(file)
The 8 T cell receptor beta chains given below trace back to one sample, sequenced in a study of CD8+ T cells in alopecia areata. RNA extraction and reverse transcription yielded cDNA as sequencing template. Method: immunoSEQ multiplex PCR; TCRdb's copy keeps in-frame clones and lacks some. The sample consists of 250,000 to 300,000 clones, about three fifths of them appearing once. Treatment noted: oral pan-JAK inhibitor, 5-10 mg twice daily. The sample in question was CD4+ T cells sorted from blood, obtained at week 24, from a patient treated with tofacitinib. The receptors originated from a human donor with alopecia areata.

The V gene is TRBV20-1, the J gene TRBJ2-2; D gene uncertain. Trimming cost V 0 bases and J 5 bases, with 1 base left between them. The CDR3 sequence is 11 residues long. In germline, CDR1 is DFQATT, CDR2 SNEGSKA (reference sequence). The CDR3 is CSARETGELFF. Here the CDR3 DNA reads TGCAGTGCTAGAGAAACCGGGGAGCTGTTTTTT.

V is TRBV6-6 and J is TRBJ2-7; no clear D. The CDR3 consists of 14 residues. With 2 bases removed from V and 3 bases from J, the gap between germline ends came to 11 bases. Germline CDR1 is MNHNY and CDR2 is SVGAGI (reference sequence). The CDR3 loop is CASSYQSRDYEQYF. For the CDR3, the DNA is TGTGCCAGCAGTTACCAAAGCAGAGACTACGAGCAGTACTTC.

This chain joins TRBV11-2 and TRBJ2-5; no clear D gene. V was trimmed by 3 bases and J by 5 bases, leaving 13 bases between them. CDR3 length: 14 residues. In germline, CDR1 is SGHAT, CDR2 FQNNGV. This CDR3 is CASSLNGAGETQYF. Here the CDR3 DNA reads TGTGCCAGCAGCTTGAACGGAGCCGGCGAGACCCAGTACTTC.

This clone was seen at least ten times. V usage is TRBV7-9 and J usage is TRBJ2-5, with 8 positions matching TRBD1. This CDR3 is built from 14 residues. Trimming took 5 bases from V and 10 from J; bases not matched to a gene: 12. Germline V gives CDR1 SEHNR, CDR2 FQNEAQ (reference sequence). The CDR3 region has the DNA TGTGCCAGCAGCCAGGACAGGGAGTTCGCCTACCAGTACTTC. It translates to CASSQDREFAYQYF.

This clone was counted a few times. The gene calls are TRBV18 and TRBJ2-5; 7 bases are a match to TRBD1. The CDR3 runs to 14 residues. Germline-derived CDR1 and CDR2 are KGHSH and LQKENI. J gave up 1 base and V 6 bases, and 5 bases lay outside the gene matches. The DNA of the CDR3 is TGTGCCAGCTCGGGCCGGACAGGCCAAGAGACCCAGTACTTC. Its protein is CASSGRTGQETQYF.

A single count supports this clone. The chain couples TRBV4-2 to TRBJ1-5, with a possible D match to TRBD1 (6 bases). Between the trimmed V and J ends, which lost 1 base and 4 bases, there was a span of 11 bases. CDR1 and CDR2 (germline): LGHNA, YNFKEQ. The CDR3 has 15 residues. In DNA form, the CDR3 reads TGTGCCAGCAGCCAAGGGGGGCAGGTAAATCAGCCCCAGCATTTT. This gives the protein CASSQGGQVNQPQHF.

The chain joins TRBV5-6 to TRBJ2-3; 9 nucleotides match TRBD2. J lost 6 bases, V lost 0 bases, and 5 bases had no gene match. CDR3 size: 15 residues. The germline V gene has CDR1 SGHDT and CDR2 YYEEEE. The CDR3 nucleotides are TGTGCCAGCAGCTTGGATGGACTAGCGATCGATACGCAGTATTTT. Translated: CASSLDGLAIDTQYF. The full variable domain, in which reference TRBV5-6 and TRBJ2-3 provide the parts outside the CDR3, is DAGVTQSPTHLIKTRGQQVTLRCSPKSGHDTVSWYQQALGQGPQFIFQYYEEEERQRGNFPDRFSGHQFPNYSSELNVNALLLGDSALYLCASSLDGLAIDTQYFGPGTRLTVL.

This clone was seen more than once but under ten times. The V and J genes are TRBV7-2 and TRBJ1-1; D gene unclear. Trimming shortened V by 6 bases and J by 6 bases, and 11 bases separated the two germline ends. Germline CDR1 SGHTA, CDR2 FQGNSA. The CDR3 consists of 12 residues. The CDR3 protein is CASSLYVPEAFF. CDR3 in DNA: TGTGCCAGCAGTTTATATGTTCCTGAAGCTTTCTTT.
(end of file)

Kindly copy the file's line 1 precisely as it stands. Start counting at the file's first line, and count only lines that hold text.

The 8 T cell receptor beta chains given below trace back to one sample, sequenced in a study of CD8+ T cells in alopecia areata. RNA extraction and reverse transcription yielded cDNA as sequencing template. Method: immunoSEQ multiplex PCR; TCRdb's copy keeps in-frame clones and lacks some. The sample consists of 250,000 to 300,000 clones, about three fifths of them appearing once. Treatment noted: oral pan-JAK inhibitor, 5-10 mg twice daily. The sample in question was CD4+ T cells sorted from blood, obtained at week 24, from a patient treated with tofacitinib. The receptors originated from a human donor with alopecia areata.